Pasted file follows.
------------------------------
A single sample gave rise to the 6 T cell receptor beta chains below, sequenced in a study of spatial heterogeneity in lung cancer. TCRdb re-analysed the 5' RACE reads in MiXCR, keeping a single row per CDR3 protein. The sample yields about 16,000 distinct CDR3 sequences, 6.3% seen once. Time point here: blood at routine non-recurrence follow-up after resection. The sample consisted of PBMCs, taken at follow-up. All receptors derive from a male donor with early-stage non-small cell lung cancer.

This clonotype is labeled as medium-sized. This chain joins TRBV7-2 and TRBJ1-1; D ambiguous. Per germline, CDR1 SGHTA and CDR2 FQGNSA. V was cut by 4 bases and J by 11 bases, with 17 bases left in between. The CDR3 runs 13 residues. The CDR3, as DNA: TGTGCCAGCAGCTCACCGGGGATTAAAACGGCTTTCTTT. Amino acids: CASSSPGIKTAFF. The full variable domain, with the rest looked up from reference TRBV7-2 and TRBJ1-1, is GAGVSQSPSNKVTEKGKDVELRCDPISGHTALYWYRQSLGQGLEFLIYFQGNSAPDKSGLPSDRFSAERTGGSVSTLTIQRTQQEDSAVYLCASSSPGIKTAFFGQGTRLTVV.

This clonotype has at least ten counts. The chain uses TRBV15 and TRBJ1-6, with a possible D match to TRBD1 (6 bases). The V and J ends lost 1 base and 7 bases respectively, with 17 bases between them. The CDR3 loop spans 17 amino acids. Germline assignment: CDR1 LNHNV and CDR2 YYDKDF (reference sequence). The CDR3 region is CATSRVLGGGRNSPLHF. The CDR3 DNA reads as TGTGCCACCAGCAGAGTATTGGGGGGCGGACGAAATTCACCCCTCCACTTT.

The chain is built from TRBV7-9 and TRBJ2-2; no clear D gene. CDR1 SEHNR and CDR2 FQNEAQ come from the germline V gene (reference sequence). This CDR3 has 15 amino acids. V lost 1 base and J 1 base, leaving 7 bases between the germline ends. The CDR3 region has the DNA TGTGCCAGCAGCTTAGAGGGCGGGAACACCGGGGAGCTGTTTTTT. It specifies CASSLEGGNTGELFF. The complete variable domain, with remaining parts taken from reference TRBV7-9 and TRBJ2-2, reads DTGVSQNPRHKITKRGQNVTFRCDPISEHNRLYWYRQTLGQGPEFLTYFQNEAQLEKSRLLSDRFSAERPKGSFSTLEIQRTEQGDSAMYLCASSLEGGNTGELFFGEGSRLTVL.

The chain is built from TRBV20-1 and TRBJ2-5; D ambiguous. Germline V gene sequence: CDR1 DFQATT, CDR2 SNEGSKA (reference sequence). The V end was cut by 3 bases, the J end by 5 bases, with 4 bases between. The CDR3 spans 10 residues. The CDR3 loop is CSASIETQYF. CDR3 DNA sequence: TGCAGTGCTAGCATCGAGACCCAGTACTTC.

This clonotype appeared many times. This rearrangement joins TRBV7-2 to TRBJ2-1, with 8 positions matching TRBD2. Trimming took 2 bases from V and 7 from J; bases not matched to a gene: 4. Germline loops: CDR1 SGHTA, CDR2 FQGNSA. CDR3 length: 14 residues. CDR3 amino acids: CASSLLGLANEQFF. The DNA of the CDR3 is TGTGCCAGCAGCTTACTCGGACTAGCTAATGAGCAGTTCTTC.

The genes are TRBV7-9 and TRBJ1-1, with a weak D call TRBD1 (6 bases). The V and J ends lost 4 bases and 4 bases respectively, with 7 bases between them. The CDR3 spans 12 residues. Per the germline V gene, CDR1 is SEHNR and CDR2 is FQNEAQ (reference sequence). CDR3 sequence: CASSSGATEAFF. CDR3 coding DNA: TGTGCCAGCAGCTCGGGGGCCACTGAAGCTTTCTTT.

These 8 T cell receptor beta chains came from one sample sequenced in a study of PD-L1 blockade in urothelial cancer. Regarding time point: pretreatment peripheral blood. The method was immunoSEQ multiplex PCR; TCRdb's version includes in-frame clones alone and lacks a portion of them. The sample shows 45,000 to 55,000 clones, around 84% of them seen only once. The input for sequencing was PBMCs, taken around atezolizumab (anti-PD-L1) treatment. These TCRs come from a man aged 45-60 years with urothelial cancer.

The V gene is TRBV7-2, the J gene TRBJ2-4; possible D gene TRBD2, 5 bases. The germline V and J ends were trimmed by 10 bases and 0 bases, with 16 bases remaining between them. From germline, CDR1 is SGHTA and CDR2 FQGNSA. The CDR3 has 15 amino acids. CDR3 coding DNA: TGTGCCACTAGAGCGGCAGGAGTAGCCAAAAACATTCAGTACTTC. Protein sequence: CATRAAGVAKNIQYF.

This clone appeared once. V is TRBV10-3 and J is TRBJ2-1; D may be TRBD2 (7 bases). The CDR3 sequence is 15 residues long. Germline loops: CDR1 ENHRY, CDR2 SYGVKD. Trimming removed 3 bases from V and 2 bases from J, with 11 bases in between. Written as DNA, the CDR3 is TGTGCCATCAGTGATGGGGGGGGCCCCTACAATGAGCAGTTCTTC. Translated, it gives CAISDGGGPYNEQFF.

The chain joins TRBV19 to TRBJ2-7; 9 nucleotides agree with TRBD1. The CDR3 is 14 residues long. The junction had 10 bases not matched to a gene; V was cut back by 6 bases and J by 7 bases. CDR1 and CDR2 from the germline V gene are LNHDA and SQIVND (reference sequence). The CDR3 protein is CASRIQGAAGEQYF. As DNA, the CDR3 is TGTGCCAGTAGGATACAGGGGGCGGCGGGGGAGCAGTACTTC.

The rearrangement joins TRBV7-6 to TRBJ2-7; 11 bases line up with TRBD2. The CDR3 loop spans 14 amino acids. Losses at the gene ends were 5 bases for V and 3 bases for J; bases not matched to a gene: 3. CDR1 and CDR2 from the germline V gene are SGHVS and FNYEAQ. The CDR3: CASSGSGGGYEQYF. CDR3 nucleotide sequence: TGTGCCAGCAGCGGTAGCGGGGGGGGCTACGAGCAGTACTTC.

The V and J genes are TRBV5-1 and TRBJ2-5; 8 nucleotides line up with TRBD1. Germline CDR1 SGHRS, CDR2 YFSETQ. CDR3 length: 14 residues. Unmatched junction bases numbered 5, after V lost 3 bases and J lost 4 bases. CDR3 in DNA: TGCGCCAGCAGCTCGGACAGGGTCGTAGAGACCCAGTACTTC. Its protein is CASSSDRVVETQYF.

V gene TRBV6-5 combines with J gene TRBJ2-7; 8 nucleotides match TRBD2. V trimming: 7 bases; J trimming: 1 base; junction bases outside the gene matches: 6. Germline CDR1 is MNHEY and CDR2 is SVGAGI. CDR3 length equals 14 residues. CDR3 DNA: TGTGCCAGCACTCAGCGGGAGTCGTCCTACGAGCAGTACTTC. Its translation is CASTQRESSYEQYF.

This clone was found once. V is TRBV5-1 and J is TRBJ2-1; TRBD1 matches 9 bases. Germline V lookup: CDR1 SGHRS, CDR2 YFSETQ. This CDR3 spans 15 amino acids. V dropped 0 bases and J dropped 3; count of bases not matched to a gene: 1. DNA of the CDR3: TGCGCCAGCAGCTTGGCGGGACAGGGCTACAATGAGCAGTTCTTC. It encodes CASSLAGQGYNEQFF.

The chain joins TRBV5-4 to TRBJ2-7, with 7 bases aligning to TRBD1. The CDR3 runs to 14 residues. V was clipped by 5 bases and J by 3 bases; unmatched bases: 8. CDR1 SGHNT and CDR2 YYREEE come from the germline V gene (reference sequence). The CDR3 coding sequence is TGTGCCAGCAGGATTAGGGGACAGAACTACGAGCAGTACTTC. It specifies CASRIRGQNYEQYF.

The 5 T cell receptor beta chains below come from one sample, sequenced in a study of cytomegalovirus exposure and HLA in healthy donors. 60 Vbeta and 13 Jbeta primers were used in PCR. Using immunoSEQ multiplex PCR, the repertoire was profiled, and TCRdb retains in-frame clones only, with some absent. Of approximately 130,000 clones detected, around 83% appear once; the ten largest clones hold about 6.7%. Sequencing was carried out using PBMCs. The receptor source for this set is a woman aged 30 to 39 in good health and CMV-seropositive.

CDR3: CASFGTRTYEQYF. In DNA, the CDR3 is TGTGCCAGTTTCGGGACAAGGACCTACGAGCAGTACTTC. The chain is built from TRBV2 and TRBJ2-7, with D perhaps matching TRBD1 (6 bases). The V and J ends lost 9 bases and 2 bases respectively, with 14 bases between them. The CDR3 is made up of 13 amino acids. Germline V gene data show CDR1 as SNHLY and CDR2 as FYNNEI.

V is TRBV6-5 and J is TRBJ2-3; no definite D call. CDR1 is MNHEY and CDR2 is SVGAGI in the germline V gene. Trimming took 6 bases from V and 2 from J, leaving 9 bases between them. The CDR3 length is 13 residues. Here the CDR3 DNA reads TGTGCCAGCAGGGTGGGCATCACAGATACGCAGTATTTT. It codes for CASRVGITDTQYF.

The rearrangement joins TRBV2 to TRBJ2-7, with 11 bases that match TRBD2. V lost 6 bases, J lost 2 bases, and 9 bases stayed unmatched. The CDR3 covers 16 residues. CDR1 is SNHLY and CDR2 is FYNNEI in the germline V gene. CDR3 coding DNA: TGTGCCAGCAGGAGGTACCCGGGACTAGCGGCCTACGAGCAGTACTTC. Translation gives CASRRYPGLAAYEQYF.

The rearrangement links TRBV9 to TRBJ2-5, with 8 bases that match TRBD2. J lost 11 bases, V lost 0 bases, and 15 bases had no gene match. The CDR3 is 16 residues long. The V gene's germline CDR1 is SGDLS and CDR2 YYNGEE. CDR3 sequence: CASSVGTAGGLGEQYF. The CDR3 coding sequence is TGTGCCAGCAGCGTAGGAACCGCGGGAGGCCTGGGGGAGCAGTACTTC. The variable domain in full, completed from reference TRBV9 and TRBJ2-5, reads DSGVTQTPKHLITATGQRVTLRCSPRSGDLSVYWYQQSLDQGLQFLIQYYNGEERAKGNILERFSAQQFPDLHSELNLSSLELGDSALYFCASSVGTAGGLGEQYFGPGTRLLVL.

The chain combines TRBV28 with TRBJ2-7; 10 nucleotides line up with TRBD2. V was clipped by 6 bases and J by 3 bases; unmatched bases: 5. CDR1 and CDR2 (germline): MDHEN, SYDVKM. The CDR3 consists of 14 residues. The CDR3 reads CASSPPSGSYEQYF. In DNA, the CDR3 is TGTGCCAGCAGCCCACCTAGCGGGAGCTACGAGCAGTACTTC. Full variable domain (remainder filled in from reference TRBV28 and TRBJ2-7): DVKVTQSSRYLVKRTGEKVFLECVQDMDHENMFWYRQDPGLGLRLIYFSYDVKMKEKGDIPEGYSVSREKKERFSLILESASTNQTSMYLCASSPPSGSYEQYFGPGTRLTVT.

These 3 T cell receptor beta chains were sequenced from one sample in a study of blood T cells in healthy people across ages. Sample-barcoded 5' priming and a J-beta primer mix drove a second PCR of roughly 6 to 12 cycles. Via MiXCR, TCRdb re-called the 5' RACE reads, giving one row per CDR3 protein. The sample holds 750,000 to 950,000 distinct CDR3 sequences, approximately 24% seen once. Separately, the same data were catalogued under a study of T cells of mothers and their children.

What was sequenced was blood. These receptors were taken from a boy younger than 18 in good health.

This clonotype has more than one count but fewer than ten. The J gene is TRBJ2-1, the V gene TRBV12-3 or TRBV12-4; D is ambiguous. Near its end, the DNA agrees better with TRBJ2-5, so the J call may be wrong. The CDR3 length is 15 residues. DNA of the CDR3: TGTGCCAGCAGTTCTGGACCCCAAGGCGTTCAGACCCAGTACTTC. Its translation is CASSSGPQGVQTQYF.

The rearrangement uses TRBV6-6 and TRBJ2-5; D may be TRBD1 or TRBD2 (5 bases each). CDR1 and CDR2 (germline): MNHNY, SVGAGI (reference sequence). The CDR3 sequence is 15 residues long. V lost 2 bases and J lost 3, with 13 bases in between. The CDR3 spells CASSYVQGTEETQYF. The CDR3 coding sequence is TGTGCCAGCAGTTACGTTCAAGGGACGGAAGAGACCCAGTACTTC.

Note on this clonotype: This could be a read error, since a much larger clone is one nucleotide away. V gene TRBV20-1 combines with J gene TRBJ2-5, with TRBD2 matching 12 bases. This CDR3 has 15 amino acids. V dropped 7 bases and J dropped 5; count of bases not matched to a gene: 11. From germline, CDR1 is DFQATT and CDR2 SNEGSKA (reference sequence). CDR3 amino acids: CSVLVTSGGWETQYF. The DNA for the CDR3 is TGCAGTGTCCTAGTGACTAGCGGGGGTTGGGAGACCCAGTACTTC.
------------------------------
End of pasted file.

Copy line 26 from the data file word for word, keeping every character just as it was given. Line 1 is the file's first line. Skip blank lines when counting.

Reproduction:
The rearrangement uses TRBV6-6 and TRBJ2-5; D may be TRBD1 or TRBD2 (5 bases each). CDR1 and CDR2 (germline): MNHNY, SVGAGI (reference sequence). The CDR3 sequence is 15 residues long. V lost 2 bases and J lost 3, with 13 bases in between. The CDR3 spells CASSYVQGTEETQYF. The CDR3 coding sequence is TGTGCCAGCAGTTACGTTCAAGGGACGGAAGAGACCCAGTACTTC.